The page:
Gates: security concerns propel IE7 launch

Bill goes phishing for Jolie

RSA 2005 Information security concerns have prompted Microsoft to release a new version of Internet Explorer before the next version of Windows ships. Contrary to previous plans, Microsoft will release IE7 as a beta in "early summer" 2005. Longhorn, the next iteration of Windows, isdue late next year.

Microsoft chairman Bill Gates today said IE7 will offer Windows XP SP2 advances in defending against phishing and malware but failed to go into any details. IE7 will also be included in Longhorn but its availability on other platforms remains unclear.

In a keynote address at the RSA Conference in San Francisco, Gates singled out spyware and social engineering such as phishing and spyware attacks as the "fastest growing challenge".

"There's no exploit involved," he said. "Social engineering attacks take the privilege of a user and fool them into running code they don't want to run."

Microsoft has decided to make its Windows Anti-Spyware, released as a beta earlier this year and downloaded by 5m users, available at no extra charge to licensed Windows users, Gates announced. Microsoft also intends to introduce a consumer-focused anti-virus product by the end of the year.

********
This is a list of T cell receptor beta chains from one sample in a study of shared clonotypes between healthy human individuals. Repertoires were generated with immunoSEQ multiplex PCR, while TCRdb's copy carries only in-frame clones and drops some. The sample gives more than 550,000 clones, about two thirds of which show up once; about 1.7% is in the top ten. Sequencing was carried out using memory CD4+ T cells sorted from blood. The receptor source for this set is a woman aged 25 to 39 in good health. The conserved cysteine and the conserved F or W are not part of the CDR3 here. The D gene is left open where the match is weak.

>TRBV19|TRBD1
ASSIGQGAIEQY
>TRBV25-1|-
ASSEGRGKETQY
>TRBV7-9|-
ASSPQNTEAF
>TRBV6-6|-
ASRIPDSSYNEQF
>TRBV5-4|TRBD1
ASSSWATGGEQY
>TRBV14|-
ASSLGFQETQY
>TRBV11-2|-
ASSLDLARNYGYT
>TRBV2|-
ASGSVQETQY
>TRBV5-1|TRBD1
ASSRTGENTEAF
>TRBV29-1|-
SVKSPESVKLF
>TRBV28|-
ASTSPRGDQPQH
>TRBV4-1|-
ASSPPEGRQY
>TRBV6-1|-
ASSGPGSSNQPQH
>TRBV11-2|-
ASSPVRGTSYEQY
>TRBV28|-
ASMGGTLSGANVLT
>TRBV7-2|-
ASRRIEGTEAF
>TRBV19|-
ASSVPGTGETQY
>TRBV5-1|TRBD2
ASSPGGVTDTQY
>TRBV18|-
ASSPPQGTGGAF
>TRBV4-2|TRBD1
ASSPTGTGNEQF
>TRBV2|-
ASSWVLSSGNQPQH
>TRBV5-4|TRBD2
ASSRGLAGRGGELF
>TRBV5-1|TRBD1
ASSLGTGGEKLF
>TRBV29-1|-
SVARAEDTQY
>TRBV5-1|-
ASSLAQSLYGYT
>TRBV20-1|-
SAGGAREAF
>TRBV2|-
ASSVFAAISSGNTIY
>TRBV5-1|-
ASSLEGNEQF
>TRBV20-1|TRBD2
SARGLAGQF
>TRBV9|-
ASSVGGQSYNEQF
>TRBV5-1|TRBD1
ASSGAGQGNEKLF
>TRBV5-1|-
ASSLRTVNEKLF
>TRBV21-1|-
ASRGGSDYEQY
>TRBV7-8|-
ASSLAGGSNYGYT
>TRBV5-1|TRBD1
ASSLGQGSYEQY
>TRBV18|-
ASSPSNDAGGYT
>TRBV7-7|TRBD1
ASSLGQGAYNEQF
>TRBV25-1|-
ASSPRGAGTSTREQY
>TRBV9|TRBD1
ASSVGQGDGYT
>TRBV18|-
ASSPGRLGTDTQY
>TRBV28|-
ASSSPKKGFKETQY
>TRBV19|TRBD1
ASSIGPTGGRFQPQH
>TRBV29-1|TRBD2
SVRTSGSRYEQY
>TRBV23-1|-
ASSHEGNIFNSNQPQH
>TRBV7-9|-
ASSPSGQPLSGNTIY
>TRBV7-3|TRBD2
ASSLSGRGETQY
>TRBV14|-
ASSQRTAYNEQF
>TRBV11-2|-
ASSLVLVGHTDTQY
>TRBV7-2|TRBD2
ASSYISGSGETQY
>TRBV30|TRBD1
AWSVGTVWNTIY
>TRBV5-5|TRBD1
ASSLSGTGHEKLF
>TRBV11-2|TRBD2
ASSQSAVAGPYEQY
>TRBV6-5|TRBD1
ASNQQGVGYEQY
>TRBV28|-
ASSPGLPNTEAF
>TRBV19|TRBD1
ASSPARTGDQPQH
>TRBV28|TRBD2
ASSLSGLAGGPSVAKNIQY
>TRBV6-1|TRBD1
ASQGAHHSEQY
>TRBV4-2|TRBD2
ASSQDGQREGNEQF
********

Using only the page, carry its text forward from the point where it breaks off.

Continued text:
Gates repeatedly highlighted information security as a "top priority" for Microsoft. "It's the one thing we need to make sure that we get absolutely right to deliver the digital revolution," he said. Microsoft is spending $2bn of its $6bn research and development budget on security.

Windows XP SP2 is a key building block in Microsoft's efforts to make its software more resistant to attack. More than 170m users have downloaded the product since its release late last year, Gates said. More users have applied the update after obtaining it on a CD. To make it easier for customers to apply patches, Microsoft intends to bring its separate Office and Windows Update services under one umbrella from March 2005. This service will be aimed at consumers and small businesses.

Gates appeared relaxed during his 45-minute keynote as RSA, even cracking a decent joke. He produced a spoofed version of doodles he made at the recent World Economic Forum, which were mistaken by a UK paper for the jottings of Prime Minister Tony Blair. The spoof notes contained remarks such as "Why does Bill Clinton sit next to Angelina Jolie?" "Need cheeseburger" (a reference perhaps to Gates' expanding waistline) and his "password". ®

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